Your checklist for a successful Office 365 Exchange Online migration

Migration to Office 365 Exchange Online has been around since the early stages of cloud adoption. Most of the times it has been used as the stepping stone for organizations to make their first move to the cloud, starting from their mail system.

It is always important to create a proper action plan outlining all required steps in detail to ensure you won’t run into any unpleasant surprises.

As such, I outline below the most important steps that work as prerequisites for a successful migration:

  • Ensure that all Outlook clients within your organization are at least Outlook 2010 SP3. Older versions won’t connect to Exchange Online services. Keep in mind that even this product version won’t be able to connect after the end of Q2 of 2021. Picking one of Office 365 plans which contain the offering of the Office Suite would be a good choice moving forward.
  • Prepare to add records in the public DNS zone of your domain. I always find it more convenient when organizations control their records since contacting a third-party provider isn’t always fast. Whatever the case, you will need to be flexible in updating your public DNS records at this stage.
  • Add an SSL Certificate. A third-party SSL certificate from a trusted public Certificate Authority is required to establish the Migration Endpoint between your on-premises Exchange Server and Office 365.
    That means that any self-signed SSL certificate won’t work and the connection to Microsoft’s datacenters would always fail.
  • Clean up your Active Directory to avoid running into issues. Once you begin the migration, you would want most of the mailboxes to complete their moves without any issues.
    What proves to be very helpful on this is to review the user accounts in your Active Directory in an attempt to find errors. Typical errors could be:
    • Mailbox Delegations to disabled or non-existent users. This will surely blow up migration for certain mailboxes since it will stop it from running numerous times. The worst thing about this? The undefined messages. You rarely get an error message with a good explanation during the migration stage.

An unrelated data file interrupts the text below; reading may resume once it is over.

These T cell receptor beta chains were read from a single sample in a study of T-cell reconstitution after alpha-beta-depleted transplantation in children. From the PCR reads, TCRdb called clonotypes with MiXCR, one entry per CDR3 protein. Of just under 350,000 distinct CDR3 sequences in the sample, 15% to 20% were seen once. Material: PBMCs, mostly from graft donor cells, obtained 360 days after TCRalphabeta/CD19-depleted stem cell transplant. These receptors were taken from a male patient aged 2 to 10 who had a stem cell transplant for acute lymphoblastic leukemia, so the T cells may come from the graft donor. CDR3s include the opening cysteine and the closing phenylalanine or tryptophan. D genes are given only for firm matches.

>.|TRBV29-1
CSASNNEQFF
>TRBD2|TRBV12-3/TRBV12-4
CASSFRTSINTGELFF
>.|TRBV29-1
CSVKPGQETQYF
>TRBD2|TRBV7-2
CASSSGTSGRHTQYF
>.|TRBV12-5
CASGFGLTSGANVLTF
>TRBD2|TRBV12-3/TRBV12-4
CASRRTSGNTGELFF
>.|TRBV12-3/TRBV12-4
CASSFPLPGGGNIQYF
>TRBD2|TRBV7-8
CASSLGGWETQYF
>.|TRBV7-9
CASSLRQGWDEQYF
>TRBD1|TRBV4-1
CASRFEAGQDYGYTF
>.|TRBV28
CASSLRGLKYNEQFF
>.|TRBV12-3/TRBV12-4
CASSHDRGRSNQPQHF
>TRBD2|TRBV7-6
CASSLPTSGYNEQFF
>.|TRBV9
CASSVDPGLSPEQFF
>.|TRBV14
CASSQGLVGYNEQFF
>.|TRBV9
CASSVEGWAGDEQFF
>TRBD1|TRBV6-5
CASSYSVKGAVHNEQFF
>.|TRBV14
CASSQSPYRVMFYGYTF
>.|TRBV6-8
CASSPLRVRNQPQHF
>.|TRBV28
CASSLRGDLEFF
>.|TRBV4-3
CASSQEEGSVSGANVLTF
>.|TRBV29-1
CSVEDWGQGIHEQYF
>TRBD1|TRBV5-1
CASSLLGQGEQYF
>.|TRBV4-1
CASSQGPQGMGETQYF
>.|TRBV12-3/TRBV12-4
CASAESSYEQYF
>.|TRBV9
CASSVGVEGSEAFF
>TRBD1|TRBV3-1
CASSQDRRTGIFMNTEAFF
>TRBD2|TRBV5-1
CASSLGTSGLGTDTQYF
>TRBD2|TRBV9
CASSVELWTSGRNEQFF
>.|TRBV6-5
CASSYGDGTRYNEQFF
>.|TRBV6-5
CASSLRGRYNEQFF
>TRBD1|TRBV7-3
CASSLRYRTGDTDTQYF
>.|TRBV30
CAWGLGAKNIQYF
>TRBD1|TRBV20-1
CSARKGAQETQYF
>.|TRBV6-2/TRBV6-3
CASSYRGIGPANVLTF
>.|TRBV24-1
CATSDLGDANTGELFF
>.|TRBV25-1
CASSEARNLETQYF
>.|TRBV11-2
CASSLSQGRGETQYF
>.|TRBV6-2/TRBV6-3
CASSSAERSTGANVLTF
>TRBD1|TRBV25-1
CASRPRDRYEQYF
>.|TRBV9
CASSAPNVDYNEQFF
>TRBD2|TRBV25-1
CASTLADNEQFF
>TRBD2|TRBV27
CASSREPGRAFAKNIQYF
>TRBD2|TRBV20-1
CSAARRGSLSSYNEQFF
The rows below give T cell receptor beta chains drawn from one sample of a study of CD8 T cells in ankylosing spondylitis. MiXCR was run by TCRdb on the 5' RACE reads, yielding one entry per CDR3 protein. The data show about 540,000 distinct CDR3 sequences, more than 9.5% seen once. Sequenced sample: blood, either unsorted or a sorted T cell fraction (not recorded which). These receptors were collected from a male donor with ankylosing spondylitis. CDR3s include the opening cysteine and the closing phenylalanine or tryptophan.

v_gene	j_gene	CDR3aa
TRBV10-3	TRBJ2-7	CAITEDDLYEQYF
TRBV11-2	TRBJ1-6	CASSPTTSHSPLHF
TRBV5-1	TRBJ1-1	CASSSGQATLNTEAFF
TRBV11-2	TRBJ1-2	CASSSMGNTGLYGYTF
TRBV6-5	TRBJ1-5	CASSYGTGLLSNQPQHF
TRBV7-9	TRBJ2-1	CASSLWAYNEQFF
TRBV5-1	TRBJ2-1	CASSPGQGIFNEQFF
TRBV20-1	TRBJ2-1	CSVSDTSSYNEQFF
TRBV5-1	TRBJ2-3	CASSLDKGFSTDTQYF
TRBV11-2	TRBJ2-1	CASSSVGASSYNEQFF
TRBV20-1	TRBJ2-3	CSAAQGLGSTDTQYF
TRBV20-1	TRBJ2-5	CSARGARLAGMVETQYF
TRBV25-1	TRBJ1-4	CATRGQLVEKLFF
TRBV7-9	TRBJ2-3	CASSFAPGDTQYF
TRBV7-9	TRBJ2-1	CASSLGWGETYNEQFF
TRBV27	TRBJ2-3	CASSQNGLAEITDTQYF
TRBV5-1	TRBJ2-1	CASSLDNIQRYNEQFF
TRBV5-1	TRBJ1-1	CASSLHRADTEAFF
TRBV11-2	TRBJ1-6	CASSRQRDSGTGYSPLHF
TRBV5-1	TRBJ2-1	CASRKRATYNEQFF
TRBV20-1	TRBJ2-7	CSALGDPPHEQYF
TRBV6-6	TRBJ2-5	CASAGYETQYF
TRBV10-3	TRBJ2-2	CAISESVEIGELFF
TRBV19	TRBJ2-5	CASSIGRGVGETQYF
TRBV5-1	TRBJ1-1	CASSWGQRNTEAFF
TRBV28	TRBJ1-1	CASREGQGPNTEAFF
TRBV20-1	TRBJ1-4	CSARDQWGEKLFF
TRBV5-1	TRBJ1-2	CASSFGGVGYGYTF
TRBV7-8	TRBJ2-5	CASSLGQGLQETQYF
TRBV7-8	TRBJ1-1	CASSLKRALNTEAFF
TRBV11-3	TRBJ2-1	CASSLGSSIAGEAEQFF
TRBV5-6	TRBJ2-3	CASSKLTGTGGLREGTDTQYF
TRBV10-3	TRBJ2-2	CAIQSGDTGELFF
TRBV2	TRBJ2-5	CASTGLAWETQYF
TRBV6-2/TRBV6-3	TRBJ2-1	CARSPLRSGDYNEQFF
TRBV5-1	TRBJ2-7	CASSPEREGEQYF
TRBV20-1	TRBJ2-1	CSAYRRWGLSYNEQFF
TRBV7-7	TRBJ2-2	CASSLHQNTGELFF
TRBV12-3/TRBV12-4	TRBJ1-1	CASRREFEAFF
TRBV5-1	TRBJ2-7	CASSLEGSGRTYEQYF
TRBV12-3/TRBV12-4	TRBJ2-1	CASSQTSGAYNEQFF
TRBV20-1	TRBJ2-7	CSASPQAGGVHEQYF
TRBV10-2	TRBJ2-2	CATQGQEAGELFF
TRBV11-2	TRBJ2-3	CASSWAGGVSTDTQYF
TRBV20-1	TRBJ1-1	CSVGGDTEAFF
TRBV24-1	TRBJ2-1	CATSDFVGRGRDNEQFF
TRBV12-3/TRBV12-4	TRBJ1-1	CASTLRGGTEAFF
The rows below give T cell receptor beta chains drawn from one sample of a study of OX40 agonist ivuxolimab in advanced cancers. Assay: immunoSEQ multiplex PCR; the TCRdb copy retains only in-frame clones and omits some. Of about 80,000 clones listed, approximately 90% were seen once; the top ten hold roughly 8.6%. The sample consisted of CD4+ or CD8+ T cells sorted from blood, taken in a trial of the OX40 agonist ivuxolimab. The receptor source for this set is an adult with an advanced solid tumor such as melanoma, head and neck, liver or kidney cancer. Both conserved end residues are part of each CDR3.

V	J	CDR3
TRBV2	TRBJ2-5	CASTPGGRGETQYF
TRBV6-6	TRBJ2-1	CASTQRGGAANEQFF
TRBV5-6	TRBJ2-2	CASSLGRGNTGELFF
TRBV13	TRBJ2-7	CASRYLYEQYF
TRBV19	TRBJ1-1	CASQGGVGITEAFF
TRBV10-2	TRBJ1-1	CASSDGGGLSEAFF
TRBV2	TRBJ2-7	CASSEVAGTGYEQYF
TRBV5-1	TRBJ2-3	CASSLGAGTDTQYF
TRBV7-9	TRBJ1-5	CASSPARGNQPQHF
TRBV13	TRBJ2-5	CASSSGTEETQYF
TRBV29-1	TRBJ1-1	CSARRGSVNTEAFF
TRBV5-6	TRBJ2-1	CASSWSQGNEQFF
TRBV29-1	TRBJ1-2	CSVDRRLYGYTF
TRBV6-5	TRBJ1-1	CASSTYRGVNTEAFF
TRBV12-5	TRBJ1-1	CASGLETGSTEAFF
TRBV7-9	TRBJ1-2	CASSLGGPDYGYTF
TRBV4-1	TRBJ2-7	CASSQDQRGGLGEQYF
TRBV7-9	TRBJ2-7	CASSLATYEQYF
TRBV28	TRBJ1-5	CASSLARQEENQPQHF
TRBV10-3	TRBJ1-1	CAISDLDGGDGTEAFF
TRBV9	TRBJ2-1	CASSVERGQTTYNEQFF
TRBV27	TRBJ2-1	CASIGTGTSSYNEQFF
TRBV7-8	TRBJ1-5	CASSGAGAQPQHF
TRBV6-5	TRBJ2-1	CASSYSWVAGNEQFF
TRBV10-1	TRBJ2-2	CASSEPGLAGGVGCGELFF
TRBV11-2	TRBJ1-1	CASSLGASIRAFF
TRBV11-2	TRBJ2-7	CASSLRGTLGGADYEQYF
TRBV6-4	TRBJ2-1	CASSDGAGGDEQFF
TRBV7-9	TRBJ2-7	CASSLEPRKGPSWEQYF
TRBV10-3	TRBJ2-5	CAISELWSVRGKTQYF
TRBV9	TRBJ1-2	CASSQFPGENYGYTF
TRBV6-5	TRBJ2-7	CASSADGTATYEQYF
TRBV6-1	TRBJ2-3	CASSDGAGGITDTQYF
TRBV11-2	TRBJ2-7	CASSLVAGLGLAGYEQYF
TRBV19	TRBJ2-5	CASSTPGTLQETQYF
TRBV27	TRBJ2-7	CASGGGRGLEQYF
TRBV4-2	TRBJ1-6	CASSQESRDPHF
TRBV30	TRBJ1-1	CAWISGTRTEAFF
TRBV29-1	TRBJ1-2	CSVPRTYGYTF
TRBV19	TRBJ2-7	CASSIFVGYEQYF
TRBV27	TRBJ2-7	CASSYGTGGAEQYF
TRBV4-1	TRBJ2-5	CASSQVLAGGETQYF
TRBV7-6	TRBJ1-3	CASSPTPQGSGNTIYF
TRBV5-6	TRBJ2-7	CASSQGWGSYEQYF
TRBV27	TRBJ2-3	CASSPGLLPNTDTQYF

• Forgotten permissions assigned either on database or mailbox level. At some point, someone from the IT department could have set permissions to their username, but this account could be disabled or deleted at the time of the migration. This could create issues to the migration batch as well.
  • Get your users to delete unnecessary content from their mailboxes. Sure, that obviously makes sense, but it doesn’t mean it applies all of the times! You will also want to instruct the users to Empty the Deleted Items folders too! Trust me; this action could save you both bandwidth and space!
  • Search for PST files that are attached in the current Outlook profile of your users. As a post-migration task, you will need to create new Outlook profiles for your users so they can connect to their Exchange Online mailboxes and you don’t want some of them to realize they miss their PSTs right after the migration completion. Review and enumerate them before the migration so you can either reconnect them to the new profile or upload them to the new Exchange Online mailbox.
  • Pick a strategy for creating new Outlook profiles for your users. While this is actually a post-migration task, it would be wise to make your mind on this before you start the migration. Depending on the size of the organization as well as on how you like to do things, you can either create new profiles by Group Policy (you will need .admx extensions) or create them manually.
  • Review the on-premises devices/hosts that use the local Exchange server as an SMTP relay to deliver notifications. That kind of devices could be multifunction devices, printers, scanners etc. Most of the times, there is a dedicated connector in the Exchange server that allows for relaying in port 25 withing your LAN ranges. You will need to modify these settings to reflect the changes after the migration.

Following most of the above guidelines could prove vital for a successful migration.

You are always welcome to share your ideas on enriching this list!

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